General practitioners prescribing of benzodiazepines in Western Primary Care: metasynthesis of qualitative studies

Sirdifield, Coral and Anthierens, Sibyl and Creupelandt, Hanne and Chipchase, Susan and Christiaens, Thierry and Siriwardena, A. Niroshan (2013) General practitioners prescribing of benzodiazepines in Western Primary Care: metasynthesis of qualitative studies. In: Trent Regional SAPC Meeting, 5 March 2013, Sheffield.

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General practitioners prescribing of benzodiazepines in Western Primary Care: metasynthesis of qualitative studies
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Abstract

Introduction: Benzodiazepines are widely prescribed in primary care to treat conditions such as insomnia, anxiety and chronic back pain. Despite guidance stating that they should only be used short-term in the UK and elsewhere, numerous studies have shown that these drugs are being prescribed for extended periods. This has led patients, policymakers and researchers to question why this is the case, what influences a clinician’s decision whether or not to initiate, continue or withdraw a benzodiazepine prescription and how inappropriate prescribing might be addressed. We aimed to explore GPs’ experiences and perceptions of benzodiazepine prescribing by conducting a meta-synthesis of qualitative studies to develop an explanatory framework of processes underlying benzodiazepine prescribing.
Methods: A systematic review of the literature was conducted to identify studies using qualitative methods which examined GPs’ experiences of prescribing benzodiazepines in a primary care setting. We included studies published in Western settings in a European language, between January 1990 and August 2011. Studies were critically appraised using the Critical Appraisal Skills Programme Checklist (CASP). A thematic synthesis approach was used to synthesise findings.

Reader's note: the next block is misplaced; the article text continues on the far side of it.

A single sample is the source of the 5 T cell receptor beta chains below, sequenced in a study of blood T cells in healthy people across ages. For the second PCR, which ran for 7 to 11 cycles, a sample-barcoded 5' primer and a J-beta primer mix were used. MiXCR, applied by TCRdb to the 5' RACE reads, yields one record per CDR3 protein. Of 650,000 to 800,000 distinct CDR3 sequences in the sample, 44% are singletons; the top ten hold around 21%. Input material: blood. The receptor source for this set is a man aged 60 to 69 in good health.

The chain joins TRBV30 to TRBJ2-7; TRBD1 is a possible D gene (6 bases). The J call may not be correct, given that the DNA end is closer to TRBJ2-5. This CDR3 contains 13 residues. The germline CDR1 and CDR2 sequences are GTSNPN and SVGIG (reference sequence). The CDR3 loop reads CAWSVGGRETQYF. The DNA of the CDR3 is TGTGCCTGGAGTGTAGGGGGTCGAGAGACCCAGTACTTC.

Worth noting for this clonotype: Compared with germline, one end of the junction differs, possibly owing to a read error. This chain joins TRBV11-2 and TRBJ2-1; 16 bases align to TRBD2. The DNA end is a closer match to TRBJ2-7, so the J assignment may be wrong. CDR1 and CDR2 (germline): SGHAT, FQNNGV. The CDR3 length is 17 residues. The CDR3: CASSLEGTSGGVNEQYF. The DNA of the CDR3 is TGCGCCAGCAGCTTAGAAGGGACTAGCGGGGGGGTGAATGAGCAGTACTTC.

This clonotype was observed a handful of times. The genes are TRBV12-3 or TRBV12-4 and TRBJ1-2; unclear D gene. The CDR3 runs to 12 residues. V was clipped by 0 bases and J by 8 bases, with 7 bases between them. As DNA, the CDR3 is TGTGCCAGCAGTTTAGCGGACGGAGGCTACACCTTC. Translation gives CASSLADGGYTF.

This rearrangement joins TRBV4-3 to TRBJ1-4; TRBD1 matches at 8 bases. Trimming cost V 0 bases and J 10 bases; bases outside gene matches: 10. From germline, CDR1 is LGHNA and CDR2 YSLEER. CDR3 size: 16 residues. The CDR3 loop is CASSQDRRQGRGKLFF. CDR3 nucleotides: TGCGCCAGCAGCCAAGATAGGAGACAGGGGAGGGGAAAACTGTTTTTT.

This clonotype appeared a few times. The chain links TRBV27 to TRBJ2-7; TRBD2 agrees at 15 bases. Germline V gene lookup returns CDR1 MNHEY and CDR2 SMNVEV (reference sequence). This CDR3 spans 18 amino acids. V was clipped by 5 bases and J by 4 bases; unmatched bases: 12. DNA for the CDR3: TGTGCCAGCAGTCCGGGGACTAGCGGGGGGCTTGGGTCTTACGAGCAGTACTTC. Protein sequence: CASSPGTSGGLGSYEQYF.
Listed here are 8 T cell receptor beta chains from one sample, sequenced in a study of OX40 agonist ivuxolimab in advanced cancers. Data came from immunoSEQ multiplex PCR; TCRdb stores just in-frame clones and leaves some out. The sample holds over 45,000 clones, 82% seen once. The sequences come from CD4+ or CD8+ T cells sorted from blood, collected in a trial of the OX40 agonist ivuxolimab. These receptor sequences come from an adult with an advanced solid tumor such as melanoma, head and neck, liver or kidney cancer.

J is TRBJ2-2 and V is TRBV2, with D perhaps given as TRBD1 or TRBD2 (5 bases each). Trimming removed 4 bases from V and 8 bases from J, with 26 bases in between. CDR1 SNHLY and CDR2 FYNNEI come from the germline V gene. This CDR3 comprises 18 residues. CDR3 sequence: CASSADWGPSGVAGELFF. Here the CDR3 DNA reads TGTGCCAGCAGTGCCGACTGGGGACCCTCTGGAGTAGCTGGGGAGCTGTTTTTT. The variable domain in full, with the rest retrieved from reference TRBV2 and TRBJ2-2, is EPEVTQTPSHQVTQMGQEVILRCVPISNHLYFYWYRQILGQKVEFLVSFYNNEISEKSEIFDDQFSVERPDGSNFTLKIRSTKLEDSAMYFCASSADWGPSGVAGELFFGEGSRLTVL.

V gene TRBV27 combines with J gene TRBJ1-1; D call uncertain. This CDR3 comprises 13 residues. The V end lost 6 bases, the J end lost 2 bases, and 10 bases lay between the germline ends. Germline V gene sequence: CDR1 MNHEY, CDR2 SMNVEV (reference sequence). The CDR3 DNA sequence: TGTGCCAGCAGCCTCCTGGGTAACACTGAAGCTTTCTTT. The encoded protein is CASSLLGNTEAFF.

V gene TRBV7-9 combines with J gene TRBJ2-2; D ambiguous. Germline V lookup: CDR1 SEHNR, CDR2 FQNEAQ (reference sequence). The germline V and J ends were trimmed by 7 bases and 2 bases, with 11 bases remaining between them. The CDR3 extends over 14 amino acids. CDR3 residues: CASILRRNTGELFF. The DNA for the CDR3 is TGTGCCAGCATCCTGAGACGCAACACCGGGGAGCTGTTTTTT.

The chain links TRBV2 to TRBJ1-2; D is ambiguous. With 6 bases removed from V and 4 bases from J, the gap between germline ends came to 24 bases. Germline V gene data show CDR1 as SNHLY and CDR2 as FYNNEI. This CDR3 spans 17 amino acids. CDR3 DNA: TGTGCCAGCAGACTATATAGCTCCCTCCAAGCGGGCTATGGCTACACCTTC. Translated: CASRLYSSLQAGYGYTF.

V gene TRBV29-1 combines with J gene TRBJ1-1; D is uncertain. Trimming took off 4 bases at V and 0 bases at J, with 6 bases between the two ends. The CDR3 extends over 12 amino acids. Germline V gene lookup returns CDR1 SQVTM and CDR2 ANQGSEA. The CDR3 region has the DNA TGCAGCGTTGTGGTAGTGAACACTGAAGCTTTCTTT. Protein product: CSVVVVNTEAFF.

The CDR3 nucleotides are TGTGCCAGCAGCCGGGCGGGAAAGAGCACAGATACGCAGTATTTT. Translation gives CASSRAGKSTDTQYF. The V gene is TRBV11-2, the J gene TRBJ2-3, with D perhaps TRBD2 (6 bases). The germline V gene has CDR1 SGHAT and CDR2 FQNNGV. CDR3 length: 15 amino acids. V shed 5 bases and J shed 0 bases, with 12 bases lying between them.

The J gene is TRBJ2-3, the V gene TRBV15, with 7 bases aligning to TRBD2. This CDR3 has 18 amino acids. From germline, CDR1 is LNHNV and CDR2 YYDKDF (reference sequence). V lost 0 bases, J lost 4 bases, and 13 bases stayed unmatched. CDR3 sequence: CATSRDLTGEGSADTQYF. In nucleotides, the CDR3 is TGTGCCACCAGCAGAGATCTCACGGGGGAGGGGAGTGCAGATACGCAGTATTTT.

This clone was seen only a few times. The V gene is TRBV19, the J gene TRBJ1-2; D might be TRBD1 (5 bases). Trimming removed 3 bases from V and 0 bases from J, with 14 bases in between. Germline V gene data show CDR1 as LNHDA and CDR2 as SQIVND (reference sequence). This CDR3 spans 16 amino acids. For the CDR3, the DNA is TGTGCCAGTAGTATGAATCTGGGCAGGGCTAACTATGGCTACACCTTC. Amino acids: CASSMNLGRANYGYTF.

Results: A total of eight studies were included in the meta-synthesis. Analysis produced an explanatory framework detailing factors underlying benzodiazepine prescribing. This revealed that benzodiazepine prescribing is viewed as a complex task, and prescribing decisions are influenced by interaction between the following: the context within which benzodiazepine prescribing is taking place, the changing role and responsibility of GPs, variation in GPs’ attitudes towards benzodiazepines, a perceived lack of alternative treatment options, GPs’ perception of patient expectations, and the relationship between GPs and patients.
Conclusion: Our findings help to explain reasons for prescribing and define key recommendations for improving adherence to clinical guidelines advocating short-term use of benzodiazepines including: education and training of professionals on benzodiazepine prescribing and withdrawal, improved communication with patients, and an increase in the availability of alternative treatment options.

Keywords:prescribing practices, treatment, systematic review, benzodiazepines, primary health care, inappropriate prescribing, therapeutics, general practice
Subjects:B Subjects allied to Medicine > B230 Pharmacy
A Medicine and Dentistry > A300 Clinical Medicine
Divisions:College of Social Science > School of Health & Social Care
ID Code:12699
Deposited On:18 Dec 2013 15:19

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